Astrobiology (general)

Carl Sagan – Galileo Interdisciplinary Scientist (1934 – 1996)

By Keith Cowing
Press Release
December 20, 1996
Filed under
Carl Sagan – Galileo Interdisciplinary Scientist (1934 – 1996)
Photograph of Carl Sagan standing next to a model of the Viking lander in Death Valley, California. — NASA

Carl Sagan passed away on December 20, 1996 of pneumonia after a two-year battle with bone marrow disease. He was 62, and will be sorely missed by his friends and colleagues on the Galileo project. Sagan is survived by his wife, sister, five children and a grandson.

Public Memorial Planned for Carl Sagan

Ceremonies Scheduled for February 17 in California

The Planetary Society is planning a commemoration of the life of Carl Sagan at a memorial in Pasadena, California on President’s Day, Monday, February 17, 1997 at 7 p.m. The program will take place at the Pasadena Civic Auditorium, 300 E. Green St. and is now scheduled to include NASA Administrator Dan Goldin, Anny Druyan (Carl’s widow and collaborator), Dr. Ed Stone (JPL Director), Society Vice President Bruce Murray, astronaut Buzz Aldrin and other notables in the space exploration community. Carl will be shown at different times in his career through TV clips and slides.

The memorial is open to the public.

Sagan Played Key Roles In JPL missions

Dr. Carl Sagan and his long history of contributions to space missions conducted by JPL were remembered by his scientific colleagues following his death Dec. 20. Sagan had key roles in shaping the course of exploration of the planets with robotic spacecraft since the 1960s to the present. At the time of his death, he was an interdisciplinary scientist on JPL’s Galileo mission to Jupiter.

JPL Director Dr. Edward Stone, who also served as project scientist on the Voyager mission, commented:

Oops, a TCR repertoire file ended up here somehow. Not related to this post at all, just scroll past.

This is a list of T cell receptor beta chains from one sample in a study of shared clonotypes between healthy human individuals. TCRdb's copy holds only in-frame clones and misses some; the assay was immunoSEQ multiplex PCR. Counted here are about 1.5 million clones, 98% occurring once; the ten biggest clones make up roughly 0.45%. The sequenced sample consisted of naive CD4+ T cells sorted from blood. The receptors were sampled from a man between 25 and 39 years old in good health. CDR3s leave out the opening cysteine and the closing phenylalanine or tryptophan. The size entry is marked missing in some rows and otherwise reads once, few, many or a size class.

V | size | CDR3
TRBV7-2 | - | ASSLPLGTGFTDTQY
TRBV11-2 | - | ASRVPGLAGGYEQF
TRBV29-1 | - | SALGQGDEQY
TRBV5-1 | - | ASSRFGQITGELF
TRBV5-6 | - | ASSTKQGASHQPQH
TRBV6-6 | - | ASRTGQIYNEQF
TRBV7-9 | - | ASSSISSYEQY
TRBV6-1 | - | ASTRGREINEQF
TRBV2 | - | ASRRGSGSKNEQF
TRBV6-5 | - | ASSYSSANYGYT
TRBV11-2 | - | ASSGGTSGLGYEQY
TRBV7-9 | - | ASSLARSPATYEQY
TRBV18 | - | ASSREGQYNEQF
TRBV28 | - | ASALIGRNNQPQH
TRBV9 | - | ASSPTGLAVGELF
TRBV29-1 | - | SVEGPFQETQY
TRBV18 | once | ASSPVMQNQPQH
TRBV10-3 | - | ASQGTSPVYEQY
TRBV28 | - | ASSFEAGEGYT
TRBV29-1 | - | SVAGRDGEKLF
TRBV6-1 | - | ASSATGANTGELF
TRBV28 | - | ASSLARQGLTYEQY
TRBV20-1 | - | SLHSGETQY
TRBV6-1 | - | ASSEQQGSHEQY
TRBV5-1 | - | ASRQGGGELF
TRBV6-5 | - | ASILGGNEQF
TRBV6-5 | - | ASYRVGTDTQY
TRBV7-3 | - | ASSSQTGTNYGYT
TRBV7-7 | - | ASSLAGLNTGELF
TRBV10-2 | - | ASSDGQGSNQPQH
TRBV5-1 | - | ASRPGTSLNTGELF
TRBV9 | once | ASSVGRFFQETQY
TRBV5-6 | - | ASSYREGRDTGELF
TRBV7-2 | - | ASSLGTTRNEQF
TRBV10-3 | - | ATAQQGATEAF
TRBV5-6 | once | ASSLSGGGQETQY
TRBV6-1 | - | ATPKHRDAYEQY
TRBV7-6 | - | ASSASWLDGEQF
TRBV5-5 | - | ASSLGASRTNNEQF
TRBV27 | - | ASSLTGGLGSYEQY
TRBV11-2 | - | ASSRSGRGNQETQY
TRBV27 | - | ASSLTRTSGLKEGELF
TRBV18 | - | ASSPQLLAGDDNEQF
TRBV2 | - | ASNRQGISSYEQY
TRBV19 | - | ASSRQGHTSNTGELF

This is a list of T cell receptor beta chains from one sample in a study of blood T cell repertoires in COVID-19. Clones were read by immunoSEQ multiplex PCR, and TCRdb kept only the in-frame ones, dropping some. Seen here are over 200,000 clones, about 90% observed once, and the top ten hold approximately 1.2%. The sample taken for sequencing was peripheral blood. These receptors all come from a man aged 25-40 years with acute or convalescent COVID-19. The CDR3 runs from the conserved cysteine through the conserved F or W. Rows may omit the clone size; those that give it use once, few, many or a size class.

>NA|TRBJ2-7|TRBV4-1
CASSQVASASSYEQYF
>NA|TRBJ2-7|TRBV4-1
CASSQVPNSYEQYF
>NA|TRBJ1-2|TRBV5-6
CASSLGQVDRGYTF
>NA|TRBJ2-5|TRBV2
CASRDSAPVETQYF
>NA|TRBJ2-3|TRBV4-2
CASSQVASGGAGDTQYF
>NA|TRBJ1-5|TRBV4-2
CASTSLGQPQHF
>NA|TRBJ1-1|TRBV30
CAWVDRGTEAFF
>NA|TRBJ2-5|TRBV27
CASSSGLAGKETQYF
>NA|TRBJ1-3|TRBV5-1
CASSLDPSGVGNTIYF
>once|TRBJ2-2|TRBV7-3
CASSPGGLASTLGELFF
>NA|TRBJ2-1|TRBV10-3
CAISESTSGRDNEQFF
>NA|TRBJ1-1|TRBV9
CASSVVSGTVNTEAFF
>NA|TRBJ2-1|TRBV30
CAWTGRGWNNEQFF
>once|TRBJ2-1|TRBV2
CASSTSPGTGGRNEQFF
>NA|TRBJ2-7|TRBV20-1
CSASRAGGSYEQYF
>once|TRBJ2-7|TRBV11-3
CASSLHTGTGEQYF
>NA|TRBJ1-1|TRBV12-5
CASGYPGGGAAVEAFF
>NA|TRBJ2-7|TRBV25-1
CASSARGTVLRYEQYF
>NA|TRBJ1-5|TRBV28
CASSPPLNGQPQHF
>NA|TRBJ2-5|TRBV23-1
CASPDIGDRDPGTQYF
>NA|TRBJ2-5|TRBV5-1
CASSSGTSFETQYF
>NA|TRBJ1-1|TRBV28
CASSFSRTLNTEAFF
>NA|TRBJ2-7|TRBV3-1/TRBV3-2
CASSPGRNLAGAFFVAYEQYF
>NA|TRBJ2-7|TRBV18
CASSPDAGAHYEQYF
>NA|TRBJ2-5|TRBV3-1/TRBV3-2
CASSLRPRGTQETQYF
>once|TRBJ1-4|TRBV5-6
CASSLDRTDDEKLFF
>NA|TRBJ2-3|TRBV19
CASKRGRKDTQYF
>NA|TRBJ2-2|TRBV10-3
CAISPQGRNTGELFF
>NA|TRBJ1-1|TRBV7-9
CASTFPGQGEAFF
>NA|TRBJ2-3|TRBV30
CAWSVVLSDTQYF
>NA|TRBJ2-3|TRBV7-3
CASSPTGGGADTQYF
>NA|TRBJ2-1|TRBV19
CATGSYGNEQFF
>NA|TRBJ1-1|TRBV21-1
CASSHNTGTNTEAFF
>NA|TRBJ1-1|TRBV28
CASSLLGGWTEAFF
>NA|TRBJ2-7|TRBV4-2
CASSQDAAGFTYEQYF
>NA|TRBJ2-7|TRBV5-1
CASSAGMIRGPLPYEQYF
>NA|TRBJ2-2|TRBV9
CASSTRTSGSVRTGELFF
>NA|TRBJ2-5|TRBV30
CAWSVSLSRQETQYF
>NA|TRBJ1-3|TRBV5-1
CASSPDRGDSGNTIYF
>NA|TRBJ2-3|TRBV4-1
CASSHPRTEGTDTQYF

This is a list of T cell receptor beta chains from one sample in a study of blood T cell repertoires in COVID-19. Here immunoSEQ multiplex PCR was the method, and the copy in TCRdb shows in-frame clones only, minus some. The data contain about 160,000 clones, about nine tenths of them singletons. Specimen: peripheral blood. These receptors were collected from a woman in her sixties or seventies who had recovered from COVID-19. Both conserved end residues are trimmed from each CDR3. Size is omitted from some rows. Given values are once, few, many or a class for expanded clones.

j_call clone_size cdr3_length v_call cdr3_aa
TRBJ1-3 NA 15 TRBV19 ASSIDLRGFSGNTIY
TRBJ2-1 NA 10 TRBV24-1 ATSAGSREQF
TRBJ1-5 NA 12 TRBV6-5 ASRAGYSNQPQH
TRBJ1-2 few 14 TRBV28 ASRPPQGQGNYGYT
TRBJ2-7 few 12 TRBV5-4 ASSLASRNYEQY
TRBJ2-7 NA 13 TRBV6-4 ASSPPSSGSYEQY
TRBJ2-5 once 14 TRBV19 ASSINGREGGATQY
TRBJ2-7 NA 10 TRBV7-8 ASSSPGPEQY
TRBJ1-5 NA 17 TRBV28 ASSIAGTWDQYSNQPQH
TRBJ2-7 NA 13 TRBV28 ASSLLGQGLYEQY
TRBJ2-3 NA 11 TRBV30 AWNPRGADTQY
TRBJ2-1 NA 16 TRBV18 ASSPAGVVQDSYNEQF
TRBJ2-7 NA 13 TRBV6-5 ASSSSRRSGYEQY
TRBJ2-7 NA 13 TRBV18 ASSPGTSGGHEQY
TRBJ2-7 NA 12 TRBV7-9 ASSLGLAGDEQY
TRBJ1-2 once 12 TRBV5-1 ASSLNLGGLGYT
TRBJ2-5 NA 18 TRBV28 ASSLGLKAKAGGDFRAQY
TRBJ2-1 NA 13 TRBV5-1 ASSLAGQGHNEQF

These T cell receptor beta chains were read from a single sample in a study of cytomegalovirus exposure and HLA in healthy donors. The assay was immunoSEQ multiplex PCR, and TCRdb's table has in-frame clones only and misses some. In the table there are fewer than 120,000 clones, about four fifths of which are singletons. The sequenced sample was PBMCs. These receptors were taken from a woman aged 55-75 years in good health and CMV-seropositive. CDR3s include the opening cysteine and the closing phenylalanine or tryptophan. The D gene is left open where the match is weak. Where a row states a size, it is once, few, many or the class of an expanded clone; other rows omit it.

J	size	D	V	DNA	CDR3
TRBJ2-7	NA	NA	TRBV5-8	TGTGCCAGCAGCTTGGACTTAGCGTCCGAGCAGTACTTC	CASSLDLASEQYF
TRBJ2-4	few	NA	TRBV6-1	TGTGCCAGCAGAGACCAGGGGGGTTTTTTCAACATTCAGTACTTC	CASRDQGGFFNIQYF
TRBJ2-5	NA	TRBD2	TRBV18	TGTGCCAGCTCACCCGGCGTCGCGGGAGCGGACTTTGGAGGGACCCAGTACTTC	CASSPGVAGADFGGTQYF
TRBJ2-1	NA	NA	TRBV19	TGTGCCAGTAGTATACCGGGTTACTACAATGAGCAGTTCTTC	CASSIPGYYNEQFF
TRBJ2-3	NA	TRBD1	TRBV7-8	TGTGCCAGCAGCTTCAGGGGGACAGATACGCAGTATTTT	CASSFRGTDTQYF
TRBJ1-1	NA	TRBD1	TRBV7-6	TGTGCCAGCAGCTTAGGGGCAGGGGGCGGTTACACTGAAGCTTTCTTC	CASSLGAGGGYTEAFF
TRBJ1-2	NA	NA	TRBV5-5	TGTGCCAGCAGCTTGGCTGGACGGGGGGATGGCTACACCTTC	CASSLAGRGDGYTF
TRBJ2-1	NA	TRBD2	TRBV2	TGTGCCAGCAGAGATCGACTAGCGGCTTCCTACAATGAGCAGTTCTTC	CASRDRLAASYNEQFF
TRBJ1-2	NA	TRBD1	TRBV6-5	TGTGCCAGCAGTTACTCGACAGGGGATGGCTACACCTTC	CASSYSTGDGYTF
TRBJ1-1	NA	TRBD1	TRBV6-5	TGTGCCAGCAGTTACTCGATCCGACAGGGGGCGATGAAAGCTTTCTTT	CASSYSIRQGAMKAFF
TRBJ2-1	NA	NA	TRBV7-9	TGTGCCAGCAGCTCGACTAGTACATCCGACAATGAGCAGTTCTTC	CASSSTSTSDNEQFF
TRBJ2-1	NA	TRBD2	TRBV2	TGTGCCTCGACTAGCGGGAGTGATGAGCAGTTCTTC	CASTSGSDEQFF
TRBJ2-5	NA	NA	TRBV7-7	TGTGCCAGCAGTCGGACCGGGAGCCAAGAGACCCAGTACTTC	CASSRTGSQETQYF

“The world’s science community, and the field of planetary exploration in particular, have lost one of its most gifted minds and eloquent voices in the passing of Dr. Carl Sagan. As a team member on various planetary missions, Carl repeatedly demonstrated a special capability to understand the significance of a finding and place it in context. His contributions to the Voyager program, over some 20 years, were significant in making it the very successful exploration of the outer planets that it was. I personally shall miss his wise counsel.

“The entire JPL staff joins me in mourning his loss and extending our deepest sympathies to the Sagan family. “

Dr. Torrence Johnson, Galileo Project Scientist, who also worked with Sagan as a fellow member of the science team on the Voyager missions to Jupiter, Saturn, Uranus and Neptune, recalled:

“Carl was one of the greatest intellects behind the genesis of space exploration generally and specifically the Galileo mission. He was part of the original group that got together to promote the mission to NASA and he served as an interdisciplinary scientists on the mission team from the beginning. He was a great human being who shared with everyone his excitement about the exploration of the universe.”

Galileo Project Manager Bill O’Neil expressed the team’s grief at Sagan’s passing:

“The Galileo mission team is heartbroken with the loss of Carl Sagan. Carl was one of our most esteemed interdisciplinary scientists on the Galileo Project Science Group. But more than that, Carl was a wonderful colleague and dear friend to us all. Carl is very well known for his tremendous success in engaging the public in space exploration. Not so well known is that Carl was extremely effective in helping save Galileo from the budget ax many times in the early years of the project. We are greatly indebted to Carl for his support and inspiration through the years.”

Dr. Carolyn Porco of the University of Arizona heads the imaging team for JPL’s Cassini mission to Saturn. She attributes much of her success in science to early mentoring she received from Sagan:

“Of all the people I have met in the course of my scientific career, no one was more gracious, understanding, respectful and encouraging towards me than Carl. From my very first professional presentation at the age of 21, to my current position as the Cassini imaging team leader, Carl was there, always, with a kind, gentle word of support. I believe that he cared for people, genuinely, in that special way that distinguishes great humanitarian leaders. And I believe that underlying his life’s work was a bedrock faith in the fragile dignity and goodness of all humankind.

“His passing is a heartbreaking loss-for his family, for the community of scientists that he walked among, and for the world. We who remain on Earth have lost our guardian angel. He is part of the cosmos now.”


Explorers Club Fellow, ex-NASA Space Station Payload manager/space biologist, Away Teams, Journalist, Lapsed climber, Synaesthete, Na’Vi-Jedi-Freman-Buddhist-mix, ASL, Devon Island and Everest Base Camp veteran, (he/him) πŸ––πŸ»